Through the western branch, the drug passes through the Western Balkans through North Macedonia, Albania, Montenegro, Kosovo, Serbia, Bosnia, Herzegovina & Croatia before reaching the European market.
The southern branch passes through Greece and then Italy to enter the Schengen area of Europe. Many smugglers try to circumvent the Balkan route by smuggling to the global market through Africa. Iran is invariably the first stop for 31% of opium traffic on the Balkan Route.
The Southern Route offers significant advantages over the other major smuggling routes since most of it is seaborne (shipping).
It supplies narcotics to most countries globally, starting from Pakistan and Iran, using the Makran coast to enter the Arabian Peninsula, UAE, Kuwait, the Gulf of Oman, and the Persian Gulf. Its route also goes north from the Red Sea to enter the markets of Egypt and Saudi Arabia. The UAE is a noteworthy smuggling country in the Middle East and the Gulf. The traffickers commonly use the free trade junction of Sharjah Port and Dubai’s Mina Rashid & Jebel Ali Ports. They use ships from Pakistan to transport drug shipments to the Gulf, which are out of radar range.
The next significant region of the southern route is South Asia. India is a hub of business and a lucrative market in this region. India is a significant producer of acetic anhydride (AA) which is a chemical used in heroin and used in pharmaceutical, textile, and chemical factories. It is also smuggled along the Southern Route.
Pakistan is the transport hub and a central player in the Golden Crescent. Drug networks operating from the country use its drug routes to reach international markets.
The geographical location of Pakistan makes it one of the prominent drug transit points along the Southern route. Pakistan uses the narcotic trade for sponsoring terrorism and separatism in India. In July 2019, there were reports that Pakistan-based Khalistani separatists (demanding a separate nation carved out of the Punjab province of India) were smuggling drugs to fuel terror activities in India. The youth of the Punjab province and Jammu and Kashmir province in India is most affected by the cross-border drug smuggling from Pakistan.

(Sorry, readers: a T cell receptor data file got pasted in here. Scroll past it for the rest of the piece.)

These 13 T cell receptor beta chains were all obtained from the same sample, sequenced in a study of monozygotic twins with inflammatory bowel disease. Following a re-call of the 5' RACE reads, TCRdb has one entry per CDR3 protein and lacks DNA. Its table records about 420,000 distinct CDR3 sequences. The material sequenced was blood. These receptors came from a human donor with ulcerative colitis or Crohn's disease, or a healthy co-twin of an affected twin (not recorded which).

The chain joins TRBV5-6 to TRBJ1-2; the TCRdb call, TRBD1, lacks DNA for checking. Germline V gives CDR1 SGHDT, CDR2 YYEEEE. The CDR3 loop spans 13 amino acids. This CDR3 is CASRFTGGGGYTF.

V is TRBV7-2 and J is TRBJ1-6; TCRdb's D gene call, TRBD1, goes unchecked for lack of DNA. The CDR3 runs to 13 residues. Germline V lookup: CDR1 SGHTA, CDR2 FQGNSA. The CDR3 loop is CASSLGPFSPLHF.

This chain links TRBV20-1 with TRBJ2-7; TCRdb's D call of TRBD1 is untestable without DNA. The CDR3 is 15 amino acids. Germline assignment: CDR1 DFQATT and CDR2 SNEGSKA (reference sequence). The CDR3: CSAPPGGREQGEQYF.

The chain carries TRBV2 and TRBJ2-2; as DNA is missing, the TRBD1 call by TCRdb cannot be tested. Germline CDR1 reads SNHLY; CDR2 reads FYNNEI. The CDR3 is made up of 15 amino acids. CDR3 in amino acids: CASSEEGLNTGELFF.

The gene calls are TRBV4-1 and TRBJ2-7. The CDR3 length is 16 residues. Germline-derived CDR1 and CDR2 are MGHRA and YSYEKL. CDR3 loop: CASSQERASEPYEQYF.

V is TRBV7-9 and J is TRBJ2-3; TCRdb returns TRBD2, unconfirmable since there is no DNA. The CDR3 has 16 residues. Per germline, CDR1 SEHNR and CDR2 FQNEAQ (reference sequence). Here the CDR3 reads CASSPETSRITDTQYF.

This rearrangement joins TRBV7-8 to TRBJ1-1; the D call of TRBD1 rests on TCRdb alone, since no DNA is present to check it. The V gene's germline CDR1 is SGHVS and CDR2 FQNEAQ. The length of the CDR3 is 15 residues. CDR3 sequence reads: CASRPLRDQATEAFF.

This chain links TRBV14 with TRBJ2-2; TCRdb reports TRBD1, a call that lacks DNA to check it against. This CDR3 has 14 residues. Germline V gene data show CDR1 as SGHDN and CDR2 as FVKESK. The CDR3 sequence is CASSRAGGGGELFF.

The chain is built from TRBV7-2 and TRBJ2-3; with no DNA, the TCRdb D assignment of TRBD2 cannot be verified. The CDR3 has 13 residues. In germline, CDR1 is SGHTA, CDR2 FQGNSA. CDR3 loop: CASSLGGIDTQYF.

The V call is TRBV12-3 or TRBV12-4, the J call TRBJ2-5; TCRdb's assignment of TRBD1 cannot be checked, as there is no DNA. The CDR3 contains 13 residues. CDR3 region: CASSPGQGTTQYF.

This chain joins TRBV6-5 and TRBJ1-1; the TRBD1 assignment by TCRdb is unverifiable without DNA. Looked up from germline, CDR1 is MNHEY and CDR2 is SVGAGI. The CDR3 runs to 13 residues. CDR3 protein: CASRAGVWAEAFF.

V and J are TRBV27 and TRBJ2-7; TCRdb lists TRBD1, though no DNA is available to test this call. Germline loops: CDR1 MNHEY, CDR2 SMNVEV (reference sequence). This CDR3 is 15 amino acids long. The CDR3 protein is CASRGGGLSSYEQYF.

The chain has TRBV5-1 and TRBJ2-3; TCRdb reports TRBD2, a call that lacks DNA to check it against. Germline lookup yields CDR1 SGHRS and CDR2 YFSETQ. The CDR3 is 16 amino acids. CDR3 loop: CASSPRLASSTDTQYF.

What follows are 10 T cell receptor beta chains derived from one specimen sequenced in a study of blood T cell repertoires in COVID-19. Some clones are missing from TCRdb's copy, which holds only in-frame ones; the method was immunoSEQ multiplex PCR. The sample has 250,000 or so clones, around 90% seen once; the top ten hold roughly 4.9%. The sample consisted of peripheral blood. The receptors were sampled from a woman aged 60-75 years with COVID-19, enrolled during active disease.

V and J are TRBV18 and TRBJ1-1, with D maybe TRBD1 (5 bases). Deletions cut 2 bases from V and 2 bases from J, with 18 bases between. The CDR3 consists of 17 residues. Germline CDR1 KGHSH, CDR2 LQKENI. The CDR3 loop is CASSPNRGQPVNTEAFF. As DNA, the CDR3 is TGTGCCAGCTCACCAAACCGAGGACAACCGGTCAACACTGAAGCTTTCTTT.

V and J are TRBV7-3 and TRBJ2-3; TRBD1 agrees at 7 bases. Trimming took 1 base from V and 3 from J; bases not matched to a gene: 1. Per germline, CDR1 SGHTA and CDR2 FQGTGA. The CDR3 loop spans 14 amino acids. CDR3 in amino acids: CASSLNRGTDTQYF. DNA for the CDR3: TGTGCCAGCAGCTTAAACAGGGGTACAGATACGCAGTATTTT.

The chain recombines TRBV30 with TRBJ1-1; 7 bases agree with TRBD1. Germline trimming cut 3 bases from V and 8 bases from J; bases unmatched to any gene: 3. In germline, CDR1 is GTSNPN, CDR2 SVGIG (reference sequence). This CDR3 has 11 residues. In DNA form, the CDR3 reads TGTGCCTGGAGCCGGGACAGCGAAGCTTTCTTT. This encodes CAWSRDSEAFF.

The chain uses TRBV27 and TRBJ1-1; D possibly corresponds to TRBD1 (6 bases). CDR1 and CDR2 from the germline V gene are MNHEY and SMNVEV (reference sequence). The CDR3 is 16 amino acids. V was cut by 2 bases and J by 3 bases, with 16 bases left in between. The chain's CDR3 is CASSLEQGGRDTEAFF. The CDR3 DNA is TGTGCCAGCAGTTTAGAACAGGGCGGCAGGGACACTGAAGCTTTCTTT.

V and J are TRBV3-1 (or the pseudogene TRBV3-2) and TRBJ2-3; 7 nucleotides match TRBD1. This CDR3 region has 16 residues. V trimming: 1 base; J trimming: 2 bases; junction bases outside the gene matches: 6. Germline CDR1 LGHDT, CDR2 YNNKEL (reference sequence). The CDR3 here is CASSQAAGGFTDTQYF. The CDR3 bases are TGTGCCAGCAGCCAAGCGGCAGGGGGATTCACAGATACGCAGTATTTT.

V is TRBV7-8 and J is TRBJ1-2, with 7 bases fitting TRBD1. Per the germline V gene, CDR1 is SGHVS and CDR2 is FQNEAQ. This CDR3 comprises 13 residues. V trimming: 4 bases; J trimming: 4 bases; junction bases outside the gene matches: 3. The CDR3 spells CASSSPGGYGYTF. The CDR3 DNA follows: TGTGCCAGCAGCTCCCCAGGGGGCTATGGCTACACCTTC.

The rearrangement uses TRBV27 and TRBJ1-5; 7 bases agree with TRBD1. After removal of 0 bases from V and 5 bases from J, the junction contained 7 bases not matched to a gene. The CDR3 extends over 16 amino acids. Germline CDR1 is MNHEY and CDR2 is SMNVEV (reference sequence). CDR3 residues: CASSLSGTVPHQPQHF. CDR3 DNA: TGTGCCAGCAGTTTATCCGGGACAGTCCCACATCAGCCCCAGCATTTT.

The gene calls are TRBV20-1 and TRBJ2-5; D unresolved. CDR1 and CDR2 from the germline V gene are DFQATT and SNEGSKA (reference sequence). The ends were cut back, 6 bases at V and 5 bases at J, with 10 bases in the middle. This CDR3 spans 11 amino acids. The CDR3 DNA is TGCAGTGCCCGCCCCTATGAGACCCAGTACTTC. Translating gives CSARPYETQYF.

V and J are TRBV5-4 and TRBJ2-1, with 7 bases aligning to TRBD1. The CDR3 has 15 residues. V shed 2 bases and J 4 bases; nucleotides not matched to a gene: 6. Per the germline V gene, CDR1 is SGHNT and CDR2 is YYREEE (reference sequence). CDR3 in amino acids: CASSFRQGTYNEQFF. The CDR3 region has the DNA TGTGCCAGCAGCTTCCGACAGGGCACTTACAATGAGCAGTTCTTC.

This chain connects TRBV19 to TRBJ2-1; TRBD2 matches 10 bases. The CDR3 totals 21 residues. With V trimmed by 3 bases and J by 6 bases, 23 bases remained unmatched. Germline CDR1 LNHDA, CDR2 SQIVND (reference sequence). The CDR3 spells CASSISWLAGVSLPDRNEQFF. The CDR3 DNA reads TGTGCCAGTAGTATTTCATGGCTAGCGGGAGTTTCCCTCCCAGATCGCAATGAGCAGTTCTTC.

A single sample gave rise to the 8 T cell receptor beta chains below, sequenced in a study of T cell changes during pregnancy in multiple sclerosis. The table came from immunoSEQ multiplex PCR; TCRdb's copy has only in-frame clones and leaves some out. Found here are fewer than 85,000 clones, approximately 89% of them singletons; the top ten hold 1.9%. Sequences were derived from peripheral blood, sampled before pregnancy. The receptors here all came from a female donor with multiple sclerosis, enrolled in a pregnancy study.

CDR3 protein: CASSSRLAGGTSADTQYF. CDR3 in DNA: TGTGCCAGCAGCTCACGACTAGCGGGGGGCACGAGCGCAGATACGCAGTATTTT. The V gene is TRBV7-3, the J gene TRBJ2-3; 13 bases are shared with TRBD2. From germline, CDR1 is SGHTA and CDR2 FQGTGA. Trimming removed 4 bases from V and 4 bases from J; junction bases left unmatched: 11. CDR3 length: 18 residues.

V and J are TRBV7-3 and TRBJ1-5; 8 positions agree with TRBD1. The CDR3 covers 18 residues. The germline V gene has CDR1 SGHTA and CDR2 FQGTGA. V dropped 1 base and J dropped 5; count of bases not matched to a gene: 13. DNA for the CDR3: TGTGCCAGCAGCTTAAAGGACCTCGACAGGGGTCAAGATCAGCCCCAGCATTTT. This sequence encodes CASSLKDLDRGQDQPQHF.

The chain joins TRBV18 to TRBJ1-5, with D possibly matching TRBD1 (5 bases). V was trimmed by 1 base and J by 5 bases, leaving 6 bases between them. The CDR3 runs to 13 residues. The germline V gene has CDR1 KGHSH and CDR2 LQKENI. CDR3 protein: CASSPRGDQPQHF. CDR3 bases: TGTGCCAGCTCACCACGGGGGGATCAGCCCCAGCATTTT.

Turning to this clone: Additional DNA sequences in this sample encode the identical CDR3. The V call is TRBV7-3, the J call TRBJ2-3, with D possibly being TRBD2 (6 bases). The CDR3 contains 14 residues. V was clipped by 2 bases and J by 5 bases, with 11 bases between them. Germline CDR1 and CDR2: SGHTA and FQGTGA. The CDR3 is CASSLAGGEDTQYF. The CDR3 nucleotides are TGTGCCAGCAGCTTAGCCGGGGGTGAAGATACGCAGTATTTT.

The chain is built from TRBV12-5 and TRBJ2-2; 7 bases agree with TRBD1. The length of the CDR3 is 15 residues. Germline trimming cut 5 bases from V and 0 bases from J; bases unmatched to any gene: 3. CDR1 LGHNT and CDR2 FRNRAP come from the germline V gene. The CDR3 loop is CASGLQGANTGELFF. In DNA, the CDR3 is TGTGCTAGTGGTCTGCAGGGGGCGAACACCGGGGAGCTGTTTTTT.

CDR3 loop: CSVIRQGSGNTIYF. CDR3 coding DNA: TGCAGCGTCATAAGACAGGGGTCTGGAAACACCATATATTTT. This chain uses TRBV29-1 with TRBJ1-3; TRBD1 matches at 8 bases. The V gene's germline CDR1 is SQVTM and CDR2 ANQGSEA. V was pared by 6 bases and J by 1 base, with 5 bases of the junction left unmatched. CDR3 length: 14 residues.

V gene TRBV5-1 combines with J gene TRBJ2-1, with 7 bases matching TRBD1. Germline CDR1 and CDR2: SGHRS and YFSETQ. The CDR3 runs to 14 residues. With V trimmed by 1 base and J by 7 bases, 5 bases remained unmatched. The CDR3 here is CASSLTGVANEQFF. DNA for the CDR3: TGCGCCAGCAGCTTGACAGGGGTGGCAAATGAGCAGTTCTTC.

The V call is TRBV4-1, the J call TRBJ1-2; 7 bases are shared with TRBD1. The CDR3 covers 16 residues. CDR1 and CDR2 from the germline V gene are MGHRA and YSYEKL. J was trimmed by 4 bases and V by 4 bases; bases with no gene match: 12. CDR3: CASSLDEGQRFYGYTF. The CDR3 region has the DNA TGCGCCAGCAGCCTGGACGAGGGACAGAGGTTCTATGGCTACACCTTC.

The southern route also has a unique North American component, traditionally smuggling opium from Latin America. Through the southern route, 60% of the drugs come to Canada from Europe and 29% directly from Pakistan. In the case of the USA, 49% of drugs are supplied from Southern Route and 30% from Africa.
Compared to the US, the drug trade in Canada is due to the Punjabi diaspora linked to the separatist movement in India. In South Asia, Sri Lanka, Maldives, and Bangladesh are significant transit countries in the southern route. Sri Lanka and Maldives also receive smuggled drugs from Pakistan, Afghanistan and Iran. According to the National Prevalence Survey on Drug Use – 2019, Sri Lanka, the highest prevalence of drug use in Sri Lanka was found in Colombo, Gampaha, Anuradhapura, and Rathnapura. Similarly, the Maldives has a high prevalence of drugs in the capital Male’ and the Atolls.
Many ships also carry cargo to other transit point countries, including the Maldives, Indonesia, and Australia. The Golden Triangle countries also produce a huge quantity of narcotic drugs which are smuggled along the Southern Route. According to UNDOC, in 2019, seizures of harmful methamphetamine in the region reached 140 tonnes with the vast majority produced in Myanmar’s Shan State. With the rise of production there, borders with Thailand and Laos have become one of the most significant drug trafficking points in the world.
It is quite evident that the global drugs trafficking networks has spread far and wide. The routes specified above have a major role in proliferating drug addiction, drug/weapons smuggling, money laundering and terrorism in the world. Non-state actors have greatly benefited from these active routes. They have not only destabilized conflict-prone areas around the world, but also led governments to topple. The hegemony observed between drug peddlers and terrorists is an even bigger threat to world peace and stability. It is necessary for countries to coordinate and assist each other to counter the behemoth of drug networks. These routes can be dismantled only with joint efforts of the world governance structures and the local governments with exceptional transparency and accountability.